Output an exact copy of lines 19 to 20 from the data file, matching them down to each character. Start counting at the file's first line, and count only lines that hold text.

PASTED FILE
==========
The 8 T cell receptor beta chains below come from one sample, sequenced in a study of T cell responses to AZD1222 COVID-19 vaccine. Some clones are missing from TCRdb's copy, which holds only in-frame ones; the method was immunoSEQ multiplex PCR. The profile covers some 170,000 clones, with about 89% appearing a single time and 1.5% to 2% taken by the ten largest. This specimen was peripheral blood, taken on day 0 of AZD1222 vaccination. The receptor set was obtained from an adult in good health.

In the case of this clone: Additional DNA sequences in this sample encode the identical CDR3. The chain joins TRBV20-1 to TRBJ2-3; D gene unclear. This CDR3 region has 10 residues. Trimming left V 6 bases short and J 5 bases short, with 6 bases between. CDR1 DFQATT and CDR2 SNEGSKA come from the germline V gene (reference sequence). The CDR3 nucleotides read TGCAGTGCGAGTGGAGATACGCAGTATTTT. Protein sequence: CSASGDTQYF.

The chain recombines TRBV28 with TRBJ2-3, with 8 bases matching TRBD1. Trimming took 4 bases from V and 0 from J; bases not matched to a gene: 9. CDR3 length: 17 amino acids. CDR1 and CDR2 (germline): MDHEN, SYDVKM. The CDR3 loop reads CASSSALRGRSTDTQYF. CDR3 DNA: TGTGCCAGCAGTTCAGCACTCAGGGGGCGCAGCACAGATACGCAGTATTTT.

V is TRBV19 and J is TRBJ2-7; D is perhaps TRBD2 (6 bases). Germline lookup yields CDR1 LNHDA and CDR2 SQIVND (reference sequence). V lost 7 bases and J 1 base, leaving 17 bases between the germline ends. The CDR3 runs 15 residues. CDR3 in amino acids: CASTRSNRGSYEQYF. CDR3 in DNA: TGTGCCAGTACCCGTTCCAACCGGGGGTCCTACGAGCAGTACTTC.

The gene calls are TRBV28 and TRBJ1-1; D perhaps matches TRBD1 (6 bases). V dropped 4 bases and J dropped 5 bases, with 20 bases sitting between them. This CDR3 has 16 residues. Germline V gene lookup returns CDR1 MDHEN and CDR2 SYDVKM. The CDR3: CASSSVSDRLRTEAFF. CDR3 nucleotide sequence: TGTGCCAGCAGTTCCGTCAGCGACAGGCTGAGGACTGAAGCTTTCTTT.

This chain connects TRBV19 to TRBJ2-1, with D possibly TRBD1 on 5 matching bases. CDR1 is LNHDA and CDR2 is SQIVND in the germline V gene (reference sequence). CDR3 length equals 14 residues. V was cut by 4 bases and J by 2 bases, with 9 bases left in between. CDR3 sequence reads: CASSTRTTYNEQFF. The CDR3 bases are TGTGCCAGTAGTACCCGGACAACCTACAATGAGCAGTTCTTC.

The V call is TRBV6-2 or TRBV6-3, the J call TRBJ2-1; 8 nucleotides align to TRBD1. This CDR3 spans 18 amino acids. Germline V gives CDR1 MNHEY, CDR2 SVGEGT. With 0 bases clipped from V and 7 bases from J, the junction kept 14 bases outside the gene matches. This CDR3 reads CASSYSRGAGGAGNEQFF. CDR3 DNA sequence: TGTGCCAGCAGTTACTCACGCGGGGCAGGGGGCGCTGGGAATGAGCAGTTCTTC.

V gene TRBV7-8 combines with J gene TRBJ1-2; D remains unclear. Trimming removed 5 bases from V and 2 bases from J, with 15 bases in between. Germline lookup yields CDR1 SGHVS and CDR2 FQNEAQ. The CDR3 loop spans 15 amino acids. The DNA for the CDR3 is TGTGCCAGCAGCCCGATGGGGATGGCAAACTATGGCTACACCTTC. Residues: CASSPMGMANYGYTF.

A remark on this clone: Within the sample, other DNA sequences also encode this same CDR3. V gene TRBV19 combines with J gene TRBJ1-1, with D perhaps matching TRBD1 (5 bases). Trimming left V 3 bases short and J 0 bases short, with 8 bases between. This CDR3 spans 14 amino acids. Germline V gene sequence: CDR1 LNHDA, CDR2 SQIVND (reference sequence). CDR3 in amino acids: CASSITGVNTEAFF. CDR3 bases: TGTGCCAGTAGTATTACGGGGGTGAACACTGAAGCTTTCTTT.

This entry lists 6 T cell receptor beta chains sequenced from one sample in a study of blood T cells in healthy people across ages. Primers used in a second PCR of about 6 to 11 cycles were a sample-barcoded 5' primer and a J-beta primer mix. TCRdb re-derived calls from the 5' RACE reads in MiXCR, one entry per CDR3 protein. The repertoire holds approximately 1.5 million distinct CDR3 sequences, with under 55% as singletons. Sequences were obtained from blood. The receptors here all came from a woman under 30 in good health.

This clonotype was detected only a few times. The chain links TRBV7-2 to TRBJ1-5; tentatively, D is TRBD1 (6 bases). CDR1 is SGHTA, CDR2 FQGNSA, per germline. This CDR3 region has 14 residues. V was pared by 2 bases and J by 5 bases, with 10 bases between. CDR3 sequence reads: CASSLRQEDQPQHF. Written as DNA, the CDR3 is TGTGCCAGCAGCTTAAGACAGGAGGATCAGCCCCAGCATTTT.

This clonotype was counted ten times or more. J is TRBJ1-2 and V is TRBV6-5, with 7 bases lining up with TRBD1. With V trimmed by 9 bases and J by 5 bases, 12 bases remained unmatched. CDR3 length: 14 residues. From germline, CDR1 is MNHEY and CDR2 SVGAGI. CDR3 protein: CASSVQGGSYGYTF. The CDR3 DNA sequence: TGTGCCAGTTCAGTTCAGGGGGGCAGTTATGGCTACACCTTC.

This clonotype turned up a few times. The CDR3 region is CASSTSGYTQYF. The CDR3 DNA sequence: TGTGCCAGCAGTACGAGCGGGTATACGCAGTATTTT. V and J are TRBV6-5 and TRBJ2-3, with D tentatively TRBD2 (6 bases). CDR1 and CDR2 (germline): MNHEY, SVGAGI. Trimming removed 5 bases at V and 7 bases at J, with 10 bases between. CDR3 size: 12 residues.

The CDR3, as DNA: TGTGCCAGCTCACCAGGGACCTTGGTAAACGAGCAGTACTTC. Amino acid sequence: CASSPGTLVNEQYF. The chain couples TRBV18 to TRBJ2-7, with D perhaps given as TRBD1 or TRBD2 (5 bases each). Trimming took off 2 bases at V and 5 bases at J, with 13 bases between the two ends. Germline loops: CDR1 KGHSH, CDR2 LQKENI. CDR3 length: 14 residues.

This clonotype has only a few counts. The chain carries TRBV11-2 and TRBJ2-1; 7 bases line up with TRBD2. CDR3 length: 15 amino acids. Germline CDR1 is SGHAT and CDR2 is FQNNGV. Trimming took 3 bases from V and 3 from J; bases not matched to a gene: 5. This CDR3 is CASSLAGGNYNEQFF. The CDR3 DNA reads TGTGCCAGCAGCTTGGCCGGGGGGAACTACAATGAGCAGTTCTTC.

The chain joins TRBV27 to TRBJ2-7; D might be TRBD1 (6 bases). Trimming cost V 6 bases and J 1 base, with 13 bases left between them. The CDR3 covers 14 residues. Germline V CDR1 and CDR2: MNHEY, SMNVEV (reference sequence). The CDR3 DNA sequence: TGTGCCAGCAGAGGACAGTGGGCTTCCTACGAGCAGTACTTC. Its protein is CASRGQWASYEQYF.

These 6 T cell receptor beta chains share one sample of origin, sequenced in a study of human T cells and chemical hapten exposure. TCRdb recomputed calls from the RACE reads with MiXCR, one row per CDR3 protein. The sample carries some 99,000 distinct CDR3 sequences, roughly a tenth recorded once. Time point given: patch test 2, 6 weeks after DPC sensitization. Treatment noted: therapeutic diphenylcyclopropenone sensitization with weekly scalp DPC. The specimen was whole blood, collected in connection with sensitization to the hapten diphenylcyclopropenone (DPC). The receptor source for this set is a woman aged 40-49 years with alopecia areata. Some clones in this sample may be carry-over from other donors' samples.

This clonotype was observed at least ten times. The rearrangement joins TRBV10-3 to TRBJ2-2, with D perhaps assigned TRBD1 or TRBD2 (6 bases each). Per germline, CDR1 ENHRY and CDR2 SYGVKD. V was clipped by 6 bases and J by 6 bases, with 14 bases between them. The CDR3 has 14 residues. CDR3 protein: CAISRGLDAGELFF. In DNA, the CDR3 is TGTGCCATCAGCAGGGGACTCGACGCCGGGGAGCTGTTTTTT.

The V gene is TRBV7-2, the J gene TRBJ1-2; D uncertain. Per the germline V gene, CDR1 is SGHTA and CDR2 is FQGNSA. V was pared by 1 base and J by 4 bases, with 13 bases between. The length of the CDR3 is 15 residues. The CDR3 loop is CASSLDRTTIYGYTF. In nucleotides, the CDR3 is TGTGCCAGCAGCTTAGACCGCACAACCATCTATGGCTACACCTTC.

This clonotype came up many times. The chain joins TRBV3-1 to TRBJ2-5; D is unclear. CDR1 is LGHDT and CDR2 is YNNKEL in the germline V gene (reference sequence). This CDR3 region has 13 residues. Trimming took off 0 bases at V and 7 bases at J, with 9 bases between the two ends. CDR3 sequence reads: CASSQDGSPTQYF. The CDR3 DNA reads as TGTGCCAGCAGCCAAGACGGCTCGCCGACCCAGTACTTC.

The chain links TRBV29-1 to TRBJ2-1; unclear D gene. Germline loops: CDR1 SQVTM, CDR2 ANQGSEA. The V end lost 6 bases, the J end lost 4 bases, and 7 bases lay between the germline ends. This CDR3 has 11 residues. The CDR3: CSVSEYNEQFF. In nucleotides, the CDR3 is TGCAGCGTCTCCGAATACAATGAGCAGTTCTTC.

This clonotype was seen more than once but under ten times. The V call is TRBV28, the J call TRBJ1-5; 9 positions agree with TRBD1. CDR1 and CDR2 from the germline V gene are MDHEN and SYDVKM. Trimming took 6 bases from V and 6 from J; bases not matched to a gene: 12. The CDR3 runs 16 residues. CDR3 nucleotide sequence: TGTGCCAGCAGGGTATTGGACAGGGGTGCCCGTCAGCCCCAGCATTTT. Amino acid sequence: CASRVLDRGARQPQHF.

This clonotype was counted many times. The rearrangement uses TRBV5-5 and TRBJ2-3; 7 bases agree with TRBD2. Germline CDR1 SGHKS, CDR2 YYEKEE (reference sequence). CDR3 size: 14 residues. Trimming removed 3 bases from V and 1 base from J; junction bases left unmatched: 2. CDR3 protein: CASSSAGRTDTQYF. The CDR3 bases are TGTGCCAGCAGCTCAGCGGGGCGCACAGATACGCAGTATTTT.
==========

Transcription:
The V gene is TRBV7-2, the J gene TRBJ1-2; D uncertain. Per the germline V gene, CDR1 is SGHTA and CDR2 is FQGNSA. V was pared by 1 base and J by 4 bases, with 13 bases between. The length of the CDR3 is 15 residues. The CDR3 loop is CASSLDRTTIYGYTF. In nucleotides, the CDR3 is TGTGCCAGCAGCTTAGACCGCACAACCATCTATGGCTACACCTTC.

This clonotype came up many times. The chain joins TRBV3-1 to TRBJ2-5; D is unclear. CDR1 is LGHDT and CDR2 is YNNKEL in the germline V gene (reference sequence). This CDR3 region has 13 residues. Trimming took off 0 bases at V and 7 bases at J, with 9 bases between the two ends. CDR3 sequence reads: CASSQDGSPTQYF. The CDR3 DNA reads as TGTGCCAGCAGCCAAGACGGCTCGCCGACCCAGTACTTC.